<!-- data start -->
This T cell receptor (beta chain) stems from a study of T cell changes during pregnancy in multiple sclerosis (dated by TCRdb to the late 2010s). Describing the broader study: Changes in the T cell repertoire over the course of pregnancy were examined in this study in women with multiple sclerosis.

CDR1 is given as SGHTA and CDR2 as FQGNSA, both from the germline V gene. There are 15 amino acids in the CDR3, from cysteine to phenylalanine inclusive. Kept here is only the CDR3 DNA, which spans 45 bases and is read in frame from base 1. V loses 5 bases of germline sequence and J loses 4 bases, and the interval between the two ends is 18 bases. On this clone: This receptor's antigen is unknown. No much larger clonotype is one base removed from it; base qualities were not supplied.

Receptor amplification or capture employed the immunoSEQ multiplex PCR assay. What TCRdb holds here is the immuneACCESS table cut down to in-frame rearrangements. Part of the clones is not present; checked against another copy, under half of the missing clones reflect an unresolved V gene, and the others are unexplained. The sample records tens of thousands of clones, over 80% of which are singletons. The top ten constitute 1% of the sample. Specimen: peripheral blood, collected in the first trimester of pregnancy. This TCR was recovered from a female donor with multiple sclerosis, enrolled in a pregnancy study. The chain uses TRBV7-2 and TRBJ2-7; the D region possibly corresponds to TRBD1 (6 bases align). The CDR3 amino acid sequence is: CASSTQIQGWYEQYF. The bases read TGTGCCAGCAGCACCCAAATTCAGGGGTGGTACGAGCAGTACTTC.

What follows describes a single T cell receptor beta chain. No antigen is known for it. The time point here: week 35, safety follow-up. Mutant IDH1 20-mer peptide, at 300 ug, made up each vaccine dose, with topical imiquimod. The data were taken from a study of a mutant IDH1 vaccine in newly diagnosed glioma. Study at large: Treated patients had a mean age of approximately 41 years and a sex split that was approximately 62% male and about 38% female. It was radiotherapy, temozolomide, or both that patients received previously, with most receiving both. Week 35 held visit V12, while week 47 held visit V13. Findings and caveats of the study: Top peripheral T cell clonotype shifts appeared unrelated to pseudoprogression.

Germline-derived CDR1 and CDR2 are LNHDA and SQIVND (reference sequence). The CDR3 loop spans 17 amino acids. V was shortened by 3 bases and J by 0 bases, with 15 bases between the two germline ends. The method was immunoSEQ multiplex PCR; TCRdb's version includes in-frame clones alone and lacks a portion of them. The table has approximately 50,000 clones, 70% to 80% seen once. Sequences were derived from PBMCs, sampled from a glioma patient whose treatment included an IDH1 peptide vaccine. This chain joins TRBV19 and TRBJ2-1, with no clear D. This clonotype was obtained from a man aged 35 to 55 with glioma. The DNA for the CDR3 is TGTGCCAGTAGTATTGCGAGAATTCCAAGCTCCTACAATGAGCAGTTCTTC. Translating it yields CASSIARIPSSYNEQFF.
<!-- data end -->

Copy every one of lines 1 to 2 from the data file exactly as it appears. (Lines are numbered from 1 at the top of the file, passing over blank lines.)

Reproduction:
This T cell receptor (beta chain) stems from a study of T cell changes during pregnancy in multiple sclerosis (dated by TCRdb to the late 2010s). Describing the broader study: Changes in the T cell repertoire over the course of pregnancy were examined in this study in women with multiple sclerosis.

CDR1 is given as SGHTA and CDR2 as FQGNSA, both from the germline V gene. There are 15 amino acids in the CDR3, from cysteine to phenylalanine inclusive. Kept here is only the CDR3 DNA, which spans 45 bases and is read in frame from base 1. V loses 5 bases of germline sequence and J loses 4 bases, and the interval between the two ends is 18 bases. On this clone: This receptor's antigen is unknown. No much larger clonotype is one base removed from it; base qualities were not supplied.